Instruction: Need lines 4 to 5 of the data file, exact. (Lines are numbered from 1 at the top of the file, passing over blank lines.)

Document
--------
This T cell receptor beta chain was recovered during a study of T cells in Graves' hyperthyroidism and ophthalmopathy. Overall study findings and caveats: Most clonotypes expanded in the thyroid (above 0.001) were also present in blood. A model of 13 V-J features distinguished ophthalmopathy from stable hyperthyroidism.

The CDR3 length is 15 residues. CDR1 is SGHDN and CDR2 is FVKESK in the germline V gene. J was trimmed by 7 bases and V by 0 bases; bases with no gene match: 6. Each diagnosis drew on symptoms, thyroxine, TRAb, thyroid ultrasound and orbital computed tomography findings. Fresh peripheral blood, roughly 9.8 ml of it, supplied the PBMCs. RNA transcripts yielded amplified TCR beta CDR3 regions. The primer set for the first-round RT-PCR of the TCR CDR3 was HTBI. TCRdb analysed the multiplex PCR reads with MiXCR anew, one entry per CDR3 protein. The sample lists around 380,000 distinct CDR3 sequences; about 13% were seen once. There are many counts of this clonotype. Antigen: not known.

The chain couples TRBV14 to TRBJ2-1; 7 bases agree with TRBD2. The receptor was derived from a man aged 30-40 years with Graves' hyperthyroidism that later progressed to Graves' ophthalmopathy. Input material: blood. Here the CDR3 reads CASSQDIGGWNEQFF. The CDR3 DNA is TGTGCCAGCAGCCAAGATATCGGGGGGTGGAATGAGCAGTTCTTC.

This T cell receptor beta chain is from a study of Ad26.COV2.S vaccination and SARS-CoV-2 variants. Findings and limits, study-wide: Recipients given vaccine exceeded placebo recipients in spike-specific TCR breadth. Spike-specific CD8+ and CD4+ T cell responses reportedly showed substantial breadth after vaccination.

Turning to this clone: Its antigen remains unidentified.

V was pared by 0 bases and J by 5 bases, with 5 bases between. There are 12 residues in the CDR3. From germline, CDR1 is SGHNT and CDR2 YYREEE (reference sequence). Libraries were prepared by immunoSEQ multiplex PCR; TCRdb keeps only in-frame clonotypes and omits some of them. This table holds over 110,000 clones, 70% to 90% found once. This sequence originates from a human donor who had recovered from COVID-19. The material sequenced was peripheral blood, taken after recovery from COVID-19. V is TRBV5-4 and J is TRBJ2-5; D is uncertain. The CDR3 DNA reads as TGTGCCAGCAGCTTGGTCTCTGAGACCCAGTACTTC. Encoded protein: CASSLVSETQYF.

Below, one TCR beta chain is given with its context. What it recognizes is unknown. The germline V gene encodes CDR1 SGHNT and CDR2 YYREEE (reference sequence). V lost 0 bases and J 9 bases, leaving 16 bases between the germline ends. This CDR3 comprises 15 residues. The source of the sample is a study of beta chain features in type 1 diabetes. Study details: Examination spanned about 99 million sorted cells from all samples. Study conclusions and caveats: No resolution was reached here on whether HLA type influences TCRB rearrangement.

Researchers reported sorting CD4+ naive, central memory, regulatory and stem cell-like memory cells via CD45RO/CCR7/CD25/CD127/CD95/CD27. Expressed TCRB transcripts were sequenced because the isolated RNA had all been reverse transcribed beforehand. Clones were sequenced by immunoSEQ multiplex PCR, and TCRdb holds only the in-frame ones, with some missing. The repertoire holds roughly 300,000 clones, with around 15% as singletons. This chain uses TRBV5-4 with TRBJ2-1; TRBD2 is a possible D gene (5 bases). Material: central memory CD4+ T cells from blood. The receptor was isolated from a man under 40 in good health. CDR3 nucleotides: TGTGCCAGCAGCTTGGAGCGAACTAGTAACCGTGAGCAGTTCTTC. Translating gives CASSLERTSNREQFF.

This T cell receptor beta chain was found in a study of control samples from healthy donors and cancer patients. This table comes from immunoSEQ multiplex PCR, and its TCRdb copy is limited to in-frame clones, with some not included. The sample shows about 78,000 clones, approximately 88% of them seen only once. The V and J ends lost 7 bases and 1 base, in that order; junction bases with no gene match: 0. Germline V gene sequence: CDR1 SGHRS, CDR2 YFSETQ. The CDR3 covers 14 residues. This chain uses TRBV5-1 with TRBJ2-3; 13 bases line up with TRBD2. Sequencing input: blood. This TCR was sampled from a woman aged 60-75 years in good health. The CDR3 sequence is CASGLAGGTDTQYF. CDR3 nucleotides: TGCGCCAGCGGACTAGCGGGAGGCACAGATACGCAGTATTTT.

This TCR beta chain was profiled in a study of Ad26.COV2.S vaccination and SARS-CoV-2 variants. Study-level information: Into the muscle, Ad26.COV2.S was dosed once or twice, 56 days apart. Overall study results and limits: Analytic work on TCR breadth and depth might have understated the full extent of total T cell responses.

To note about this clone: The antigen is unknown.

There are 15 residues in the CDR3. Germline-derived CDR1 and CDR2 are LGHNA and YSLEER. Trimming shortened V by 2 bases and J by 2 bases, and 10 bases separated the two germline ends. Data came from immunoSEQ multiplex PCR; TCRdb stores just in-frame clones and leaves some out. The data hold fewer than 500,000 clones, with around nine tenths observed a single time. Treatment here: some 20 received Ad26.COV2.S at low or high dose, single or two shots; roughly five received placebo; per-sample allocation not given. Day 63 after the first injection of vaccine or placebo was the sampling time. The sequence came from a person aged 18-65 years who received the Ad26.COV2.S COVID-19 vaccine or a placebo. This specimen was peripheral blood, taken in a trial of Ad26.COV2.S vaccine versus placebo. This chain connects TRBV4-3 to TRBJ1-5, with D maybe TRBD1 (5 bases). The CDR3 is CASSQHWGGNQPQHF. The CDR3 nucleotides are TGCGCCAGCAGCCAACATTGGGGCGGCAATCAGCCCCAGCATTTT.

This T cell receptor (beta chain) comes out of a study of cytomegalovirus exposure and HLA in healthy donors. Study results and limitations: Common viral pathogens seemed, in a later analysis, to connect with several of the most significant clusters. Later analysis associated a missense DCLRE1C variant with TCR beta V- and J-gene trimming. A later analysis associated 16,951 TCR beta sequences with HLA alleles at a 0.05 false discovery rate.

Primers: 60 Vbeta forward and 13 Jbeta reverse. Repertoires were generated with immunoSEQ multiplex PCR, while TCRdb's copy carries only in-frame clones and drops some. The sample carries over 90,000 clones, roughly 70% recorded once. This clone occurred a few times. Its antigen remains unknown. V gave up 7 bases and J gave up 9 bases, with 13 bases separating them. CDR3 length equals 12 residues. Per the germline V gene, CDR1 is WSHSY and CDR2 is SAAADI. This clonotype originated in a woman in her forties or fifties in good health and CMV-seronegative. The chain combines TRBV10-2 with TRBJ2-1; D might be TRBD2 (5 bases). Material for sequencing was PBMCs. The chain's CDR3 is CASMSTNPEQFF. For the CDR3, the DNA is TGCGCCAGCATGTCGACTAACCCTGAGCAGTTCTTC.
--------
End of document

This T cell receptor beta chain is from a study of Ad26.COV2.S vaccination and SARS-CoV-2 variants. Findings and limits, study-wide: Recipients given vaccine exceeded placebo recipients in spike-specific TCR breadth. Spike-specific CD8+ and CD4+ T cell responses reportedly showed substantial breadth after vaccination.

Turning to this clone: Its antigen remains unidentified.